30 May 2011
TopLegal International provides Dmitry Stepanov's commentary on law reform in Russia

RUSSIA GEARS UP FOR LAW REFORM

While Russian law firms have taken off on the back of big transactions over the last ten years, Russian law has been notably less successful. A presidentially-mandated decree will try to bolster the domestic legal frameworks with the help of some of Russia’s leading commercial firms including Egorov Puginsky Afanasiev & Partners, the Pepeliaev Group, Andrey Gorodissky & Partners, Alrud and YUST.

Until now, Russian businesses have relied on English law for transactions involving foreign companies, and are increasingly relying on it for deals with other Russian companies. According to Dmitry Stepanov, a partner at Egorov Puginsky Afanasiev, “Russian companies are going offshore to avoid applying Russian law to an otherwise Russian transaction.”

Reforms have been attempted in the past, most recently in late 2010, but their inadequacy led to a special committee created by the president Dmitri Medvedev.

Prominent reformer and businessman Alexander Voloshin has been tasked by Russian president Medvedev to spearhead reform as part of an effort to make Moscow an international financial centre.

Commercial firms such as Egorov are working with Voloshin as frequently as two to three days a week on a “council for codification” to reform corporate law, general civil issues, the infrastructure of capital markers, and tax law, according to Mr Stepanov (pictured). The council, he says, will be a “translator between the business community and legislative bodies”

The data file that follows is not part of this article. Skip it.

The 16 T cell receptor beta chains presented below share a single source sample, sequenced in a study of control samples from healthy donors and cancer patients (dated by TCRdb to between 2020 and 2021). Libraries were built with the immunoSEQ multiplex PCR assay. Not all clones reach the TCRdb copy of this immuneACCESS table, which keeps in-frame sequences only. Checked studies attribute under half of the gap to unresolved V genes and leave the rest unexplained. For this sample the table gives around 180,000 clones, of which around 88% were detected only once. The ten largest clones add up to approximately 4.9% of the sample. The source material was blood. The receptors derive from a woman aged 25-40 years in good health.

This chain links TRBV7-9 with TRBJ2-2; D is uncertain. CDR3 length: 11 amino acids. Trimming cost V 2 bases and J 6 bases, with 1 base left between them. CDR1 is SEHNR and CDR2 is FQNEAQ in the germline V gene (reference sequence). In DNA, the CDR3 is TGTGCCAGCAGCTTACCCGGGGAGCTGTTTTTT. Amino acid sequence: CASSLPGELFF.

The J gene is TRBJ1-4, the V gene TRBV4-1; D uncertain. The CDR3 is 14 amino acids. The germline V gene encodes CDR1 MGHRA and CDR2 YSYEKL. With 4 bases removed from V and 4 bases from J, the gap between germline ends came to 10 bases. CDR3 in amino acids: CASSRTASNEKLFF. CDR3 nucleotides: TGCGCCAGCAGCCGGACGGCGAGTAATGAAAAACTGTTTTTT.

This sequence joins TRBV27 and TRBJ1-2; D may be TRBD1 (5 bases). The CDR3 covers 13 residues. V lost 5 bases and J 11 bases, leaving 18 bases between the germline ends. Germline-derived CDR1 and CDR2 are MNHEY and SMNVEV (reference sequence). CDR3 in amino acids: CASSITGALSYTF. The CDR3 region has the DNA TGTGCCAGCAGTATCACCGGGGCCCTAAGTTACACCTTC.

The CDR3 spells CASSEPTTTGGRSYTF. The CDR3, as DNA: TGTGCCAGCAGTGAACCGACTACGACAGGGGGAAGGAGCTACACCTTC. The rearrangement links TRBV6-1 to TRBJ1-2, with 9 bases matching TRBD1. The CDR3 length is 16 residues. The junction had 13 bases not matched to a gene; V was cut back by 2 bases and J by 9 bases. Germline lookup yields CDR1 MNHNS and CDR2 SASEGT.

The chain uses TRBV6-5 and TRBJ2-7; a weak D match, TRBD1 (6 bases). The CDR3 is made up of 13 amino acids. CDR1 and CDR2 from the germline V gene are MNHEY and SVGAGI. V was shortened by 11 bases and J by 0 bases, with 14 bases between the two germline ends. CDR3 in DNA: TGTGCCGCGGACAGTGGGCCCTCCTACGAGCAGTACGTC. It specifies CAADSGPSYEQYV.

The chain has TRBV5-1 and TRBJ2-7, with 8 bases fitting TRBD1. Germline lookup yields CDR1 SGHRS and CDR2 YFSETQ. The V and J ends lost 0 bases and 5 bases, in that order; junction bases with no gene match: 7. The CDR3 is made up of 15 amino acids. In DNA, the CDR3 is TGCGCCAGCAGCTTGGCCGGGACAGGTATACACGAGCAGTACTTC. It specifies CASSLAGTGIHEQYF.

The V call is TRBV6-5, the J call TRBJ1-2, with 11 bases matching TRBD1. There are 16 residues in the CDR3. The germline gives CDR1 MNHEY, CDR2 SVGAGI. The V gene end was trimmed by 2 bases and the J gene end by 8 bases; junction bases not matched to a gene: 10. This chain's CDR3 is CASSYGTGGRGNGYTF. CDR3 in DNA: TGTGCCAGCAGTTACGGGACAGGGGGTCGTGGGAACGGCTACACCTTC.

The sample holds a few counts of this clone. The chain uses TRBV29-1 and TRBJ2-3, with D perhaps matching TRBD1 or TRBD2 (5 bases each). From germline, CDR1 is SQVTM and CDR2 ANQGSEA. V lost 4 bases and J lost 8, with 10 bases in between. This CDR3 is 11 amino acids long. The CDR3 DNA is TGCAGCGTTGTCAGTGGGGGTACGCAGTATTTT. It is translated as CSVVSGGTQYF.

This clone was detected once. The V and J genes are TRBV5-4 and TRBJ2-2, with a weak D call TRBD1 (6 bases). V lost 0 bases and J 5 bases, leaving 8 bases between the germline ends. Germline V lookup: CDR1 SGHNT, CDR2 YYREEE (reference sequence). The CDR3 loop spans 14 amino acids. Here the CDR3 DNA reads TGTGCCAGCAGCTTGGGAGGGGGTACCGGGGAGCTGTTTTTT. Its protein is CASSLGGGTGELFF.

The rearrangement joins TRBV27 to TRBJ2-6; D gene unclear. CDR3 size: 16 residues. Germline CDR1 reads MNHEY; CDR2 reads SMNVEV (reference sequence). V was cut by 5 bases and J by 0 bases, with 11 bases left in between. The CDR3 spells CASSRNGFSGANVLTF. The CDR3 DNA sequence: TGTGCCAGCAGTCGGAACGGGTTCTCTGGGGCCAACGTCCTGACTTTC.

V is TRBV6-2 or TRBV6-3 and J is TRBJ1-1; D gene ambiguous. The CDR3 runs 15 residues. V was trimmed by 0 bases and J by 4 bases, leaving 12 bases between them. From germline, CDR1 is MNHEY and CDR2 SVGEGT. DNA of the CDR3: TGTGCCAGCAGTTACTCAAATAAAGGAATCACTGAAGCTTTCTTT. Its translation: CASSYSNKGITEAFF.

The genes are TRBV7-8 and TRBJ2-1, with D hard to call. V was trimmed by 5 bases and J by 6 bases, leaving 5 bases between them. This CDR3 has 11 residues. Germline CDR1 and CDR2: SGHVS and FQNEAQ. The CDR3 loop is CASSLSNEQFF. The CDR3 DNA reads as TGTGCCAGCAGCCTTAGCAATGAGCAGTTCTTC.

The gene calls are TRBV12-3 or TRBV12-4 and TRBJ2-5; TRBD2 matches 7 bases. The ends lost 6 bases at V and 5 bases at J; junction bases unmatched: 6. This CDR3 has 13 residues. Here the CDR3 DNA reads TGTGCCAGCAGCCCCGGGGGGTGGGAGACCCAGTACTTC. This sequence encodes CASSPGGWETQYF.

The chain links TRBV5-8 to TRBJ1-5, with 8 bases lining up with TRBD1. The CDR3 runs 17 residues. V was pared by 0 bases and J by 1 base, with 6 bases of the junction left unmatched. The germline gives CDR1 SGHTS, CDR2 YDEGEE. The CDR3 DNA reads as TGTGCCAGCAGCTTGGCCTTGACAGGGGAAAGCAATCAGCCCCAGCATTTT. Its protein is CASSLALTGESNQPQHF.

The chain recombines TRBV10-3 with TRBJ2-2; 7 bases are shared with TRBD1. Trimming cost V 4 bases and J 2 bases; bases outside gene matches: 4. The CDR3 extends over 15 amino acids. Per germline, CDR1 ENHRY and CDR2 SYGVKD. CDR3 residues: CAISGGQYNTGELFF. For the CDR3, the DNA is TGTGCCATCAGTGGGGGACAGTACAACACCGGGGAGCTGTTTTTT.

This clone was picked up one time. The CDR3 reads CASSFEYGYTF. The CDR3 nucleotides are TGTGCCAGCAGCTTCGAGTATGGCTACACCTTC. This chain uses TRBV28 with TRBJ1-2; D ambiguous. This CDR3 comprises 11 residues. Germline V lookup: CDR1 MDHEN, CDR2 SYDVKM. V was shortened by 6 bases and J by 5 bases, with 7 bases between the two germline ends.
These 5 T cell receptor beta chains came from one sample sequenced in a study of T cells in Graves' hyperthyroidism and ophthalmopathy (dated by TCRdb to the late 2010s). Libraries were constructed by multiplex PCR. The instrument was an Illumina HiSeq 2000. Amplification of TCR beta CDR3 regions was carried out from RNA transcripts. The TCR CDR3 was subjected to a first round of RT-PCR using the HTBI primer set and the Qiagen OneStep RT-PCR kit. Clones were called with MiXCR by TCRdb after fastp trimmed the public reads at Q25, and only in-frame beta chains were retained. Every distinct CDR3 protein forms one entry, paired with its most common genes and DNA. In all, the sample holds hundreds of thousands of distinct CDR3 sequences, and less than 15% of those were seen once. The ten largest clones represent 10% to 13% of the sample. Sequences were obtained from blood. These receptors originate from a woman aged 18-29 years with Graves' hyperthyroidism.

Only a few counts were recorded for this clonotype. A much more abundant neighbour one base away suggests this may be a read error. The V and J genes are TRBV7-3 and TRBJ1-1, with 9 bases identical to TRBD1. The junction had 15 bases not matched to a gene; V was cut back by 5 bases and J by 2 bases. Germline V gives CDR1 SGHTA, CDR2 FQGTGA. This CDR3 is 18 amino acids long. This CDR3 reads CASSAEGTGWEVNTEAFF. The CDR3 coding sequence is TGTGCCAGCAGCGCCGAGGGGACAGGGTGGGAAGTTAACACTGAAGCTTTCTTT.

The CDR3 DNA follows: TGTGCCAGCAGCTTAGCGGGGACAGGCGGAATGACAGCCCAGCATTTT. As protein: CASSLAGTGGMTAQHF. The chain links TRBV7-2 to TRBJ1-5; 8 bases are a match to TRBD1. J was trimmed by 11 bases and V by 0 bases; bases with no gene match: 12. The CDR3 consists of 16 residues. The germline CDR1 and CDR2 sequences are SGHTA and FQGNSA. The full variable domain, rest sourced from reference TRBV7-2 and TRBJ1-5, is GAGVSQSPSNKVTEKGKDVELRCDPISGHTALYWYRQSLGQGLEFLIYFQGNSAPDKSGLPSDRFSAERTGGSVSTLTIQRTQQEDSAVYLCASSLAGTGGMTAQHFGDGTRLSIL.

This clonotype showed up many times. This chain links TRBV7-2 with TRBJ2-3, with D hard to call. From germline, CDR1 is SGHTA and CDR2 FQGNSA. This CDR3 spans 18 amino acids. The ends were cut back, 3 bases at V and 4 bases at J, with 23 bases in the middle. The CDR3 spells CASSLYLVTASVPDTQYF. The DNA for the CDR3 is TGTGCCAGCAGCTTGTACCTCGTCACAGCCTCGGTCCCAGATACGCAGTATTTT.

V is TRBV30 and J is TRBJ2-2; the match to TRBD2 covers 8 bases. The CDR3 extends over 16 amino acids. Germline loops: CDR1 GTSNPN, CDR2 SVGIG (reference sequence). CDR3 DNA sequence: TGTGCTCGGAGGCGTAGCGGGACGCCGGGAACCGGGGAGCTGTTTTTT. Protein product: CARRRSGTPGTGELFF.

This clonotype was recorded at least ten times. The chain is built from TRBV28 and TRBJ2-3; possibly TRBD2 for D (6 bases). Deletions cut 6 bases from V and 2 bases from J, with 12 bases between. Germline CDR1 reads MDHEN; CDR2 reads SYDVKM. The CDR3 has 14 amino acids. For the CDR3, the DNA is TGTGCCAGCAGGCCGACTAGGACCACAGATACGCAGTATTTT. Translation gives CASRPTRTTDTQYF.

Mr Stepanov admits that legislative reform is only the tip of the iceberg in the Russian market, noting that judges often see between 20 and 30 cases a day.

“What can you expect in terms of quality? We need more judges, and to develop the quality of judges. Reform is a way to make things civilised and adjusted for foreign investments.”

He predicts a stop to off-shoring practices in as little as two to three years, if the reforms are successful. Russia’s elections in December, he says, “will not change the movement of the reform.”

Despite the planned overhaul to Russian law, Egorov is pressing ahead with its decision to hire up to fifteen English-qualified solicitors. The move is unique; not even magic circle and US firms in Moscow have thus far employed UK law specialists.

Mr Stepanov points to the continuing importance of English law as Russia winds its way through what could be a long reform process. The move, he insists, is based in the centrality of English law to Russian transactions rather than an attempt to compete with the established magic circle firms in Moscow.

“UK law dominates, so they’re here,” he says of magic circle firms, “and it’s difficult to compete with them, but we don’t want to be outside.” Egorov firm has non-exclusive arrangements with Slaughter & May and Ashurst in the UK.

Egorov, with more than 190 fee-earners, has just 13 partners. Sources estimate that average profit per equity partner is in excess of €5.7m a year.